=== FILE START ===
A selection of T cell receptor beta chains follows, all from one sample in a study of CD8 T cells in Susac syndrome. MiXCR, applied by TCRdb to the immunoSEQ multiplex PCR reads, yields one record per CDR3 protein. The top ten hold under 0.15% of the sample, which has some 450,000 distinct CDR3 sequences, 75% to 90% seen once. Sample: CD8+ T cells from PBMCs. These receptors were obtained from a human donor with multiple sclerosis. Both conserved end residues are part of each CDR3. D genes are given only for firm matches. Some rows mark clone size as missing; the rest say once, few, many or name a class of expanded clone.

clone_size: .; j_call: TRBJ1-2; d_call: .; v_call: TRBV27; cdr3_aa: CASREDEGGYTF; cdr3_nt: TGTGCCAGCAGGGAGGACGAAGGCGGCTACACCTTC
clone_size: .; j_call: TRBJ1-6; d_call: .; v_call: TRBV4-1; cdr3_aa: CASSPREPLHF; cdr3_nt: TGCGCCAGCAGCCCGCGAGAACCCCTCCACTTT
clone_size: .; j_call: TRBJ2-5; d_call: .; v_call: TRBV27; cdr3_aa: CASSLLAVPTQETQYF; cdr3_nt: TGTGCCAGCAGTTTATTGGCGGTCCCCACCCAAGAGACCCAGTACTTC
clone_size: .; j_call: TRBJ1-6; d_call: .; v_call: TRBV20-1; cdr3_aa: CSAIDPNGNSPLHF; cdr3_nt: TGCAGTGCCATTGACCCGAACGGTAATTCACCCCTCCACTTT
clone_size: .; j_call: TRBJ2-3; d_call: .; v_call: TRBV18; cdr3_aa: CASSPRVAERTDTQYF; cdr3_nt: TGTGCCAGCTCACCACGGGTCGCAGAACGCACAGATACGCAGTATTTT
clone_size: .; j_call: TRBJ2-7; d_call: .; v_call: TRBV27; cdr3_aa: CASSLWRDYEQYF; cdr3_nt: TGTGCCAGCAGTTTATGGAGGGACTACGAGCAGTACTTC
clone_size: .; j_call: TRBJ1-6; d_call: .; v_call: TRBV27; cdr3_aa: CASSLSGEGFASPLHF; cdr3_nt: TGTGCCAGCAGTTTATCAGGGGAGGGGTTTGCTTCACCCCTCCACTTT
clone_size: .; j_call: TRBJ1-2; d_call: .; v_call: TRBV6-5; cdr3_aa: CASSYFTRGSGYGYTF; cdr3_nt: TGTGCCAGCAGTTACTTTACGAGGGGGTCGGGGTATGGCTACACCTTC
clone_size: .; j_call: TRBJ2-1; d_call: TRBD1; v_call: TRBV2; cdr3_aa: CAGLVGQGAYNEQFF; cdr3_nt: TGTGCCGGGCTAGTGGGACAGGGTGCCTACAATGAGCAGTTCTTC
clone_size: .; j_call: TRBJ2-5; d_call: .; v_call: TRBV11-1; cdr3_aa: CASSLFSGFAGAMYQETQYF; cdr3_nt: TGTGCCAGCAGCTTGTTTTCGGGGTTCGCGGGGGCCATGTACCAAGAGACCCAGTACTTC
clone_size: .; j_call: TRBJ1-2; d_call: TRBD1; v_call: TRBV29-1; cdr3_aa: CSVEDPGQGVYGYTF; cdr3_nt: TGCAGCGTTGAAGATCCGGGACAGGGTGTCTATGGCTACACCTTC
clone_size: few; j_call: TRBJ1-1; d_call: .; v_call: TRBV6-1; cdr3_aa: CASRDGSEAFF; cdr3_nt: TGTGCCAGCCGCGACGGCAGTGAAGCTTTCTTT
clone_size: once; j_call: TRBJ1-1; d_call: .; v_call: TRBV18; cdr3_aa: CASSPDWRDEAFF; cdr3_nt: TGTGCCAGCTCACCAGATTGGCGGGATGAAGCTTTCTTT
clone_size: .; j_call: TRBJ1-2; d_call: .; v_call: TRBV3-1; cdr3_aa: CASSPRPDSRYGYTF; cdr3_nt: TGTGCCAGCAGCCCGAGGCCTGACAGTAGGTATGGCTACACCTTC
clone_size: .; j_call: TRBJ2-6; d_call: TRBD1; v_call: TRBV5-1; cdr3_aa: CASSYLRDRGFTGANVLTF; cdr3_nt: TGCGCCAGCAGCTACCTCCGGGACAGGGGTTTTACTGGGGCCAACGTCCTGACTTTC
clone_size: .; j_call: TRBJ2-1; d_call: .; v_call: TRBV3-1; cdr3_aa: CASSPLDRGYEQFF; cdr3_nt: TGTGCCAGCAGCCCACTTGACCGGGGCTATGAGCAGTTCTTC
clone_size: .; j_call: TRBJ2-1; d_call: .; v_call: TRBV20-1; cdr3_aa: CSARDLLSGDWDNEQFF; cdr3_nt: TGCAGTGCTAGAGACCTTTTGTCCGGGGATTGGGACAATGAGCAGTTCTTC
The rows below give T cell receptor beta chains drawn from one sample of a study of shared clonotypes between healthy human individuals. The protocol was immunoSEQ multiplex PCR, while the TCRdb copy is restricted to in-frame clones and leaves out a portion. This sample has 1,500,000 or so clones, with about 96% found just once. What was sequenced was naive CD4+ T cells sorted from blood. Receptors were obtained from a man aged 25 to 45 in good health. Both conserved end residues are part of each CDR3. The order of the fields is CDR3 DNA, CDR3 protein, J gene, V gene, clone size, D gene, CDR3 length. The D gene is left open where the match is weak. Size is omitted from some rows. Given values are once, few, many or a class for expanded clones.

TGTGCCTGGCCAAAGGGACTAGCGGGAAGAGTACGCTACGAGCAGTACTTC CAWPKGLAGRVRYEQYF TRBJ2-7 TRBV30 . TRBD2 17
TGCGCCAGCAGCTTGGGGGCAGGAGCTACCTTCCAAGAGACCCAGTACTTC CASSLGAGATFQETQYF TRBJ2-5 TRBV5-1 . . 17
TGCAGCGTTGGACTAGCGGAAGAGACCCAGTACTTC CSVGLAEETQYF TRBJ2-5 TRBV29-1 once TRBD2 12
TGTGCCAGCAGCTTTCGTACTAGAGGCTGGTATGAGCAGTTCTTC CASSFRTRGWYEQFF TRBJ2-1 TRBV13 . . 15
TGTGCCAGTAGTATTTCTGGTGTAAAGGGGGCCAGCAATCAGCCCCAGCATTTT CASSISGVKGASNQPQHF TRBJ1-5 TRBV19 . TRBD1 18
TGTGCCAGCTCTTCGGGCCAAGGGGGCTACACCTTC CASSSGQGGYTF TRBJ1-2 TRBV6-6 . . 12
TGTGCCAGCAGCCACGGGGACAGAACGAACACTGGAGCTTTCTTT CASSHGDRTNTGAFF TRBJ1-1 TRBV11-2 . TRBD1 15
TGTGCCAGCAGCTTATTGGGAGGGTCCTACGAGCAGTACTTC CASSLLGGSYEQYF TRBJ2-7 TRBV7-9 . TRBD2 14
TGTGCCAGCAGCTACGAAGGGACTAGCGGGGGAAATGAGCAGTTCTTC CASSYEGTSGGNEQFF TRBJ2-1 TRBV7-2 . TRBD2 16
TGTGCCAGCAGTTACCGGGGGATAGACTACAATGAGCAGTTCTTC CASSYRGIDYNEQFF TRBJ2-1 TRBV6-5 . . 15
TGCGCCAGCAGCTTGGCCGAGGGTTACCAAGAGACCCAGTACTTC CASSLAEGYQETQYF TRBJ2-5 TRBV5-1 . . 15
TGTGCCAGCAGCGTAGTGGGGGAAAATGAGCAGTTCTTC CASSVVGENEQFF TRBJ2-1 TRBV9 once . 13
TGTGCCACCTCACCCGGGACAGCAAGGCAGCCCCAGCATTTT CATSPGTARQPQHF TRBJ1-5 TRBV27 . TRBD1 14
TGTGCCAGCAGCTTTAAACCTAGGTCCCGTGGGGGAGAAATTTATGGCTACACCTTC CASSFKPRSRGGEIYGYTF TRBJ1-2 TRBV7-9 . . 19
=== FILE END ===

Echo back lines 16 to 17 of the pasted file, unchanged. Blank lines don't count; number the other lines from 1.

clone_size: .; j_call: TRBJ2-6; d_call: TRBD1; v_call: TRBV5-1; cdr3_aa: CASSYLRDRGFTGANVLTF; cdr3_nt: TGCGCCAGCAGCTACCTCCGGGACAGGGGTTTTACTGGGGCCAACGTCCTGACTTTC
clone_size: .; j_call: TRBJ2-1; d_call: .; v_call: TRBV3-1; cdr3_aa: CASSPLDRGYEQFF; cdr3_nt: TGTGCCAGCAGCCCACTTGACCGGGGCTATGAGCAGTTCTTC